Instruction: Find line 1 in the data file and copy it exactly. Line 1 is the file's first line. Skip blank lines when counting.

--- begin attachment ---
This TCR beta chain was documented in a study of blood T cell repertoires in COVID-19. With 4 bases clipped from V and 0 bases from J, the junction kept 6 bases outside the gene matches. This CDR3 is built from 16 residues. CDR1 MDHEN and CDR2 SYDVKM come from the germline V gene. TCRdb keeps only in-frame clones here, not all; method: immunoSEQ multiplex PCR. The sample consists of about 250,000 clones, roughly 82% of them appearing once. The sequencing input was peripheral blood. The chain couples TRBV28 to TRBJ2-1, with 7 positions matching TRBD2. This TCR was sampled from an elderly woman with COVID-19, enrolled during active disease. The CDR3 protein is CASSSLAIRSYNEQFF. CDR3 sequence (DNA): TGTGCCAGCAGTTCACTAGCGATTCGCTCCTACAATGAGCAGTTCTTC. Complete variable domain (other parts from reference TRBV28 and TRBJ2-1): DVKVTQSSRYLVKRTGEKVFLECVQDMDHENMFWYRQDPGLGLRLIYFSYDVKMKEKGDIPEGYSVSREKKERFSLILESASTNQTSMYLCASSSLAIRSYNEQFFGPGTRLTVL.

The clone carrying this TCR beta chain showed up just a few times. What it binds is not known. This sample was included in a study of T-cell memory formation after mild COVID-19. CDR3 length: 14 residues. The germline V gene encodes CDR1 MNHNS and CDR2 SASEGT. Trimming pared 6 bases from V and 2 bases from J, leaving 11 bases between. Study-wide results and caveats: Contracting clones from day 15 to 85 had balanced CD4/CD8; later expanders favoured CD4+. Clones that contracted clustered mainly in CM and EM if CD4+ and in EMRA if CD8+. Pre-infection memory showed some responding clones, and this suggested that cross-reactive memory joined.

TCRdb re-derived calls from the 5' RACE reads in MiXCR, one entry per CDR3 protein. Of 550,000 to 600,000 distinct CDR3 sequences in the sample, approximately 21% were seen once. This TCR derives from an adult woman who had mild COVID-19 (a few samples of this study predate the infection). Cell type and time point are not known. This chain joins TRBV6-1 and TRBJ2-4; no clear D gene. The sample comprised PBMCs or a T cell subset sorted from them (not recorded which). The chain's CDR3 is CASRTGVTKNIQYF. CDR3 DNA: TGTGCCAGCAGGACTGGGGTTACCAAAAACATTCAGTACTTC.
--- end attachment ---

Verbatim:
This TCR beta chain was documented in a study of blood T cell repertoires in COVID-19. With 4 bases clipped from V and 0 bases from J, the junction kept 6 bases outside the gene matches. This CDR3 is built from 16 residues. CDR1 MDHEN and CDR2 SYDVKM come from the germline V gene. TCRdb keeps only in-frame clones here, not all; method: immunoSEQ multiplex PCR. The sample consists of about 250,000 clones, roughly 82% of them appearing once. The sequencing input was peripheral blood. The chain couples TRBV28 to TRBJ2-1, with 7 positions matching TRBD2. This TCR was sampled from an elderly woman with COVID-19, enrolled during active disease. The CDR3 protein is CASSSLAIRSYNEQFF. CDR3 sequence (DNA): TGTGCCAGCAGTTCACTAGCGATTCGCTCCTACAATGAGCAGTTCTTC. Complete variable domain (other parts from reference TRBV28 and TRBJ2-1): DVKVTQSSRYLVKRTGEKVFLECVQDMDHENMFWYRQDPGLGLRLIYFSYDVKMKEKGDIPEGYSVSREKKERFSLILESASTNQTSMYLCASSSLAIRSYNEQFFGPGTRLTVL.